krittger_SnowRunoff-AGUPoster2007

krittger_SnowRunoff-AGUPoster2007 - Presentation by Karl...

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Presentation by Karl Rittger This work is supported by Naval Postgraduate School Award N00244-07-1-113 and NASA Cooperative Agreement NNG04GC52A
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Motivation In snowmelt dominated river basins, snow properties near peak accumulation are used to assess spring and summer runoff. Forecast models rely on estimates of the water stored in the snowpack to determine the contribution of snowmelt to runoff. Current operational runoff forecasts (DWR & NWS) assume stationary relationship between sparse point measurements of snow water equivalent and runoff Spring runoff forecasts use snow course measurements taken near the 1 st of each month Analysis of snow course measurements show non-stationarity ie. trends Howat and Tulaczyk (2005) find decreasing and increasing SWE trends dependent on both latitude and elevation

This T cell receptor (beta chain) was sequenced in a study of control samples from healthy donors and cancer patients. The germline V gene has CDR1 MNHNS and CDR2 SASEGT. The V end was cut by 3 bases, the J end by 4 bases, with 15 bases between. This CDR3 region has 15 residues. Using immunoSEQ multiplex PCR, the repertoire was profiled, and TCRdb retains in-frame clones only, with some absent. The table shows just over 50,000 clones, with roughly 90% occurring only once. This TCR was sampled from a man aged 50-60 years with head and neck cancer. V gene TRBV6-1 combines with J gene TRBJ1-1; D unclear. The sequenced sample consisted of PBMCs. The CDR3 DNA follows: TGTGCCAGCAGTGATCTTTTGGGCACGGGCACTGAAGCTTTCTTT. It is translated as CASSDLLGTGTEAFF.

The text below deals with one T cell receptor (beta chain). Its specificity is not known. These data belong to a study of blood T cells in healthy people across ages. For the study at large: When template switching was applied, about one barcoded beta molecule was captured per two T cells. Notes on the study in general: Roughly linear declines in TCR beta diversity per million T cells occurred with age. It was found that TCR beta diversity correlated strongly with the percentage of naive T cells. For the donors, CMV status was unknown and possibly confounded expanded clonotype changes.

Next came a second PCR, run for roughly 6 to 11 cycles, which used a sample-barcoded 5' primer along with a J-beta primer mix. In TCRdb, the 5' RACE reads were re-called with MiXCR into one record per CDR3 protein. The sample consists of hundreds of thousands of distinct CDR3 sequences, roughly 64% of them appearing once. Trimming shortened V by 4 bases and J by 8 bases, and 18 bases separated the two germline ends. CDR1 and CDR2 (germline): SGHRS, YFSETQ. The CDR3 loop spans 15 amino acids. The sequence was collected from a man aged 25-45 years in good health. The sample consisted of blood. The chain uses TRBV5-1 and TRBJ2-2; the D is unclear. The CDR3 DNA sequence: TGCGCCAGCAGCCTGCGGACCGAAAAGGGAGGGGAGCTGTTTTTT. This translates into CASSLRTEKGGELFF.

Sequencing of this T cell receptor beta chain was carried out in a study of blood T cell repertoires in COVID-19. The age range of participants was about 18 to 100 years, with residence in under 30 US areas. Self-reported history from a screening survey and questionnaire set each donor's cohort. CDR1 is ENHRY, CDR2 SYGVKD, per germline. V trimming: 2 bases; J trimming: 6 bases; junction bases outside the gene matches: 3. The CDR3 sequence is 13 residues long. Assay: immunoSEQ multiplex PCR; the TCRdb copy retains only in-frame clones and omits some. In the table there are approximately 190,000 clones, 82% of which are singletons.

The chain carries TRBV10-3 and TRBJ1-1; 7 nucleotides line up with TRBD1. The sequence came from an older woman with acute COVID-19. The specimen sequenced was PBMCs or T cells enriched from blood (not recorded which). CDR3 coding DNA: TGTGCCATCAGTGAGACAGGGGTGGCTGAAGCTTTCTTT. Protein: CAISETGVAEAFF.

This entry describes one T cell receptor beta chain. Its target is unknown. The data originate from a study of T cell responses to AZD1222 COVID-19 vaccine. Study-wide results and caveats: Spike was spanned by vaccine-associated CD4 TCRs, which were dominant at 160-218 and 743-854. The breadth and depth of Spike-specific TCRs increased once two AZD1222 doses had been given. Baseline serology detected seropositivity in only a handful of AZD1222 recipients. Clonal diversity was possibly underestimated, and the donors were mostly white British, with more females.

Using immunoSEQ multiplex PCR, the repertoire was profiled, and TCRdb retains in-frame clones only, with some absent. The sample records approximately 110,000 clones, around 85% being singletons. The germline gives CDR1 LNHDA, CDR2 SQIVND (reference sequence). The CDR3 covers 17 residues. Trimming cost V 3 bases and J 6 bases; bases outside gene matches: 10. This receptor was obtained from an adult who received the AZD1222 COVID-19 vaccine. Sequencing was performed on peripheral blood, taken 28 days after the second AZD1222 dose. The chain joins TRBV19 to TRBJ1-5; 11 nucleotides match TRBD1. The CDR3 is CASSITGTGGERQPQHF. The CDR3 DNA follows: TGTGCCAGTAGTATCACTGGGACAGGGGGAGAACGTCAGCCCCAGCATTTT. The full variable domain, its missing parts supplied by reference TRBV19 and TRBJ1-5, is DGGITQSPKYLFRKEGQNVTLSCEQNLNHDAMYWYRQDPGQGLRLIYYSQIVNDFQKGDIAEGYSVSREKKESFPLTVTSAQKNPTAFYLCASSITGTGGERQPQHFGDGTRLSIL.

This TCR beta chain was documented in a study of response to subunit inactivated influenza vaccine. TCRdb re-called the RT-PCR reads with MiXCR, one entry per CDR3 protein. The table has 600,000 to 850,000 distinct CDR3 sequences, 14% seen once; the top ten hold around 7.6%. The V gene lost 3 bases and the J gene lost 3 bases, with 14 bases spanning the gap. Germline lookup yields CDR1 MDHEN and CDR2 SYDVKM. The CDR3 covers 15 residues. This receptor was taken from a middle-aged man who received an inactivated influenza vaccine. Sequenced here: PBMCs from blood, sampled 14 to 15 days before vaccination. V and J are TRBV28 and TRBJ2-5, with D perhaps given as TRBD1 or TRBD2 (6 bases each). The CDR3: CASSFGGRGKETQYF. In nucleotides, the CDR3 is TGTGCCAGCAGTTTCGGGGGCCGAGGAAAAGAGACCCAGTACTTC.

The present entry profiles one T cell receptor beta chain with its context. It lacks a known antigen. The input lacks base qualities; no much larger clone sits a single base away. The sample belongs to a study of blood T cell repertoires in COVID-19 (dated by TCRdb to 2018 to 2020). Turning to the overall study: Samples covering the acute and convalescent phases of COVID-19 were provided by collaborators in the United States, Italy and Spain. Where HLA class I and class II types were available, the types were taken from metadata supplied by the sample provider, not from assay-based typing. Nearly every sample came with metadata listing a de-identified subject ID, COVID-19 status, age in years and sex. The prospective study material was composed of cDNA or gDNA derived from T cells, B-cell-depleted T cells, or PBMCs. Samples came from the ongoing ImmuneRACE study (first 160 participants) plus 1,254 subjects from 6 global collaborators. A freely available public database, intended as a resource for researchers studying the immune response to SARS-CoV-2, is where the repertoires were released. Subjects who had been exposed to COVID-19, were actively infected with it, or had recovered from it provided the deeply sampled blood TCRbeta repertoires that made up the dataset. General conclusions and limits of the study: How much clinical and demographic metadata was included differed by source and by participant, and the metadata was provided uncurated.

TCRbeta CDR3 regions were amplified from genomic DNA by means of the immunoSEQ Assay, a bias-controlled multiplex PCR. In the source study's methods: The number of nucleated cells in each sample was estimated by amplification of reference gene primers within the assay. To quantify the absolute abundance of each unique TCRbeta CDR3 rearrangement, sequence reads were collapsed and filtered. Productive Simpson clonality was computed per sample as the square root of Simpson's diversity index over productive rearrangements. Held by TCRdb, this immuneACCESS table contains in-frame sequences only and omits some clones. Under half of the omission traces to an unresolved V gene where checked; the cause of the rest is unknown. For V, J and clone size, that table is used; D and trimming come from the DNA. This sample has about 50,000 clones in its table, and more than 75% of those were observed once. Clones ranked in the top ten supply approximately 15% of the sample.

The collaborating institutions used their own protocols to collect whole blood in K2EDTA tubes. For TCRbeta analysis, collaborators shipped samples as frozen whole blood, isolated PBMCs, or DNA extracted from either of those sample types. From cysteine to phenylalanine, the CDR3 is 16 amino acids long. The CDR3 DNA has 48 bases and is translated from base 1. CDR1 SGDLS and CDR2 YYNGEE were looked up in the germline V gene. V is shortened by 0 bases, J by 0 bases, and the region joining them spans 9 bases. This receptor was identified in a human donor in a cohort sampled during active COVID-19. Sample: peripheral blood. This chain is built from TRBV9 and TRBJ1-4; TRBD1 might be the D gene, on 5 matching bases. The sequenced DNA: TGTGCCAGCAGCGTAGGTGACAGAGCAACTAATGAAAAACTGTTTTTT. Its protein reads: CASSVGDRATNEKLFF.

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Snow Water Equivalent in the  Sierra Nevada
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Can we improve runoff  forecasting by integrating remote  sensing sources? Snow Covered Area From satellites MODIS Daily at 500m Landsat Every 16 days at 30m Snow Water Equivalent Telemetered pillows Daily measurements
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krittger_SnowRunoff-AGUPoster2007 - Presentation by Karl...

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